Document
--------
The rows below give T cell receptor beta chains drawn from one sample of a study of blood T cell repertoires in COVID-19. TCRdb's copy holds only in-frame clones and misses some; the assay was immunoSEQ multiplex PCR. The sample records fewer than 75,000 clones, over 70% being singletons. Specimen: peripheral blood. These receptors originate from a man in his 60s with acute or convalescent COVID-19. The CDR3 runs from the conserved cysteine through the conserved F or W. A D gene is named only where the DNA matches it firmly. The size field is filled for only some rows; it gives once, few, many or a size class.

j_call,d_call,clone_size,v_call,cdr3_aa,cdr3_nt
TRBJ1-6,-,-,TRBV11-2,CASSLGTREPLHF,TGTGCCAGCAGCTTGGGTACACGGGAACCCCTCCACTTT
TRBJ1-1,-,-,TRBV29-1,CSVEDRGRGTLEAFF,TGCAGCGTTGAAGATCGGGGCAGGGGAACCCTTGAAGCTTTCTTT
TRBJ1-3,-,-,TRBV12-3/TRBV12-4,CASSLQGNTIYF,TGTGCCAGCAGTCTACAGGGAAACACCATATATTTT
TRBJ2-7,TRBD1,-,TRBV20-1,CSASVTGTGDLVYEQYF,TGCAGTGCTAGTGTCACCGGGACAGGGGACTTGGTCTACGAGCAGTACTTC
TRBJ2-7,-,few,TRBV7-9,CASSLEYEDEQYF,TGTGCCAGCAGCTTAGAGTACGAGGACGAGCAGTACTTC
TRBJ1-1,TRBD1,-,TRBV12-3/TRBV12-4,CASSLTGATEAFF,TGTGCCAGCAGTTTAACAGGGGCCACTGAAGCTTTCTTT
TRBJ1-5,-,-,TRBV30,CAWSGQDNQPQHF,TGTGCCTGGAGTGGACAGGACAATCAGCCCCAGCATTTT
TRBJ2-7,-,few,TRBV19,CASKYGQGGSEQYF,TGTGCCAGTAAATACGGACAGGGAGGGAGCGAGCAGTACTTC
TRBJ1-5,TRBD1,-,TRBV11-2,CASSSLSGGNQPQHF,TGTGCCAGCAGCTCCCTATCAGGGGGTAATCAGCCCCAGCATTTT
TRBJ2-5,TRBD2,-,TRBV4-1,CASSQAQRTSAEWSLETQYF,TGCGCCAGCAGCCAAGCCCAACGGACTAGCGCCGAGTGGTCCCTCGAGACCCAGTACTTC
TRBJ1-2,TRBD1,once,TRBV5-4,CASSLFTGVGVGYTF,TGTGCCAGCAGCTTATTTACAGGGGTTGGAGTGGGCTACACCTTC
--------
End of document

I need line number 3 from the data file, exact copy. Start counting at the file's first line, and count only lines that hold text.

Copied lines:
TRBJ1-6,-,-,TRBV11-2,CASSLGTREPLHF,TGTGCCAGCAGCTTGGGTACACGGGAACCCCTCCACTTT